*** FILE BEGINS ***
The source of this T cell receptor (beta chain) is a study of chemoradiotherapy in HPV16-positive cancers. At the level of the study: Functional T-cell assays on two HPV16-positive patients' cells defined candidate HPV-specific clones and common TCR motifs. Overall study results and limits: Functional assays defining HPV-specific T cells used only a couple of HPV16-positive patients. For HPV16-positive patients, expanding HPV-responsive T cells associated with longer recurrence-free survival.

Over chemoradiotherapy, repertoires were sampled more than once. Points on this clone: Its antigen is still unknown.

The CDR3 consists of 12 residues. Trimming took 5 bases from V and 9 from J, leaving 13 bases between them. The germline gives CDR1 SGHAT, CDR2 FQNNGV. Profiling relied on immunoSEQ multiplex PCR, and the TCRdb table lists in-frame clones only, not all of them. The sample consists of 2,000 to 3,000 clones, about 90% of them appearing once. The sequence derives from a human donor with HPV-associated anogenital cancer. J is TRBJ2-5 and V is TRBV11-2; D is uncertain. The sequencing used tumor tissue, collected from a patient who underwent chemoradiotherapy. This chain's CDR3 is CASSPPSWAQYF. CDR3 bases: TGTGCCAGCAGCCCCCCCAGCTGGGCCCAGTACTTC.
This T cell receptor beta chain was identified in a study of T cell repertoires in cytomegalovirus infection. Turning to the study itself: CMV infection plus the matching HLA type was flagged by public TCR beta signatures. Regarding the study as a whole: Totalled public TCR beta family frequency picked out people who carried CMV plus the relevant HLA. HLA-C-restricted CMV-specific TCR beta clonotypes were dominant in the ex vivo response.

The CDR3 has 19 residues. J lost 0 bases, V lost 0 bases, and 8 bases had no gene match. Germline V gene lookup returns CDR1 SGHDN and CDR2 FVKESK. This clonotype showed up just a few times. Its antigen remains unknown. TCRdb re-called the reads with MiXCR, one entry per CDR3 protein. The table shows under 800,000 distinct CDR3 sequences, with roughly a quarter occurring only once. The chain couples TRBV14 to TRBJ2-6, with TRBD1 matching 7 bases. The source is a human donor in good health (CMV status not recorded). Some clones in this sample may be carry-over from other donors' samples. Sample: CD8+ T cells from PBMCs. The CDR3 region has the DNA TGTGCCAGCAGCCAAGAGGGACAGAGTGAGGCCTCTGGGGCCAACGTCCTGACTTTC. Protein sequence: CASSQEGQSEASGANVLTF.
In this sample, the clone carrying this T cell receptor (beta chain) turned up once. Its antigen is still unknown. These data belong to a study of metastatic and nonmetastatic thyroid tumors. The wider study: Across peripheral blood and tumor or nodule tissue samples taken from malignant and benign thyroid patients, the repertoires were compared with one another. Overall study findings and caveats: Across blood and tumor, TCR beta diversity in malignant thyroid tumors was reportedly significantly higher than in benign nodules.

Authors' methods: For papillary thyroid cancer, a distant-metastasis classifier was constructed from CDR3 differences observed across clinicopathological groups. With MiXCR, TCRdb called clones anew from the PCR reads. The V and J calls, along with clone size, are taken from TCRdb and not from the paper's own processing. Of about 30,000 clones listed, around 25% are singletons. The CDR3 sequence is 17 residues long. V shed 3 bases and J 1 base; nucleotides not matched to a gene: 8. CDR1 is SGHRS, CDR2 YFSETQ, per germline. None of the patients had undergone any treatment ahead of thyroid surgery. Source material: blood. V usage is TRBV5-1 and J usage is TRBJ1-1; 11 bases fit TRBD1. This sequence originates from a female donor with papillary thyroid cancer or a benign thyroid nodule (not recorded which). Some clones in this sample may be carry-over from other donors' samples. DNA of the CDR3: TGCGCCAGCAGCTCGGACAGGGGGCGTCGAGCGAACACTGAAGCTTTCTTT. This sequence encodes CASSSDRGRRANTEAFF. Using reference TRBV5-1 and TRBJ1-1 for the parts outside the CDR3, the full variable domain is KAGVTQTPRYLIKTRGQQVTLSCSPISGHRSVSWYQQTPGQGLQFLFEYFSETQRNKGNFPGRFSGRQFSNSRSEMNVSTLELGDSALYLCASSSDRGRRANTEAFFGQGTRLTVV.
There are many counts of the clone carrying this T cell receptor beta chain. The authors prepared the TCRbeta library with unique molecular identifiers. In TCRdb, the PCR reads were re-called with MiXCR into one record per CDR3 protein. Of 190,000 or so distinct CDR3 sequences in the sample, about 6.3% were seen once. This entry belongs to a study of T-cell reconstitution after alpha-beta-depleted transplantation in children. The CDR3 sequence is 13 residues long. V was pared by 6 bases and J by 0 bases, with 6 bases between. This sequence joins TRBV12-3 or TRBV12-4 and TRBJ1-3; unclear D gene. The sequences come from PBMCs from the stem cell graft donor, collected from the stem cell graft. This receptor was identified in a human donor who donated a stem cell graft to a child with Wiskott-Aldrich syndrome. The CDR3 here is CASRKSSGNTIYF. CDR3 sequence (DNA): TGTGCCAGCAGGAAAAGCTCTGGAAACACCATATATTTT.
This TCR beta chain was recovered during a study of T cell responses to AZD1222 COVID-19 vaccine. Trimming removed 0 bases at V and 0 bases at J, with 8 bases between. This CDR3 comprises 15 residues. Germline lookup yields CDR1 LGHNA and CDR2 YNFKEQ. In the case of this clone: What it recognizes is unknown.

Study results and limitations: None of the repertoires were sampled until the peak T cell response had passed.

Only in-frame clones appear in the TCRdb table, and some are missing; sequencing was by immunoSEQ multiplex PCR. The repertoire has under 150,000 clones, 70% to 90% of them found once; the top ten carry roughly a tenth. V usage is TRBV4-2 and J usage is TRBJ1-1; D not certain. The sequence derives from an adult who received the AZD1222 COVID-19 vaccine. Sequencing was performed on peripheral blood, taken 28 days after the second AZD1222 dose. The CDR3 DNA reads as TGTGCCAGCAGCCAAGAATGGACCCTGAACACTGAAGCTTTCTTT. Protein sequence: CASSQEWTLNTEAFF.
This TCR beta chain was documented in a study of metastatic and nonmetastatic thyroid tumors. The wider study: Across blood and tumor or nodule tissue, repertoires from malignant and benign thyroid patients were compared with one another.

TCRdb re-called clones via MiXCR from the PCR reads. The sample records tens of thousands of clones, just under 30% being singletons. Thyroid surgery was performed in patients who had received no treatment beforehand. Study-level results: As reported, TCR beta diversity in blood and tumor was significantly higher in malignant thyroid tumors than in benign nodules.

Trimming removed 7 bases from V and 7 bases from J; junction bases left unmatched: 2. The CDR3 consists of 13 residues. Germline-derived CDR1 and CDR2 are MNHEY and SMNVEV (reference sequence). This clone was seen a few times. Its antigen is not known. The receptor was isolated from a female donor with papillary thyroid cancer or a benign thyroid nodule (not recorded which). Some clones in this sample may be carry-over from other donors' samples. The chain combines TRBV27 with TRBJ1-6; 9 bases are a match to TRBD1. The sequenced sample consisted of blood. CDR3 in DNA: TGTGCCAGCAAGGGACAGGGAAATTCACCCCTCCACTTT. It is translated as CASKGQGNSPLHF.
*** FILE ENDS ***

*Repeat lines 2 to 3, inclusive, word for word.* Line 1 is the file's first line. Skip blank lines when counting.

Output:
Over chemoradiotherapy, repertoires were sampled more than once. Points on this clone: Its antigen is still unknown.

The CDR3 consists of 12 residues. Trimming took 5 bases from V and 9 from J, leaving 13 bases between them. The germline gives CDR1 SGHAT, CDR2 FQNNGV. Profiling relied on immunoSEQ multiplex PCR, and the TCRdb table lists in-frame clones only, not all of them. The sample consists of 2,000 to 3,000 clones, about 90% of them appearing once. The sequence derives from a human donor with HPV-associated anogenital cancer. J is TRBJ2-5 and V is TRBV11-2; D is uncertain. The sequencing used tumor tissue, collected from a patient who underwent chemoradiotherapy. This chain's CDR3 is CASSPPSWAQYF. CDR3 bases: TGTGCCAGCAGCCCCCCCAGCTGGGCCCAGTACTTC.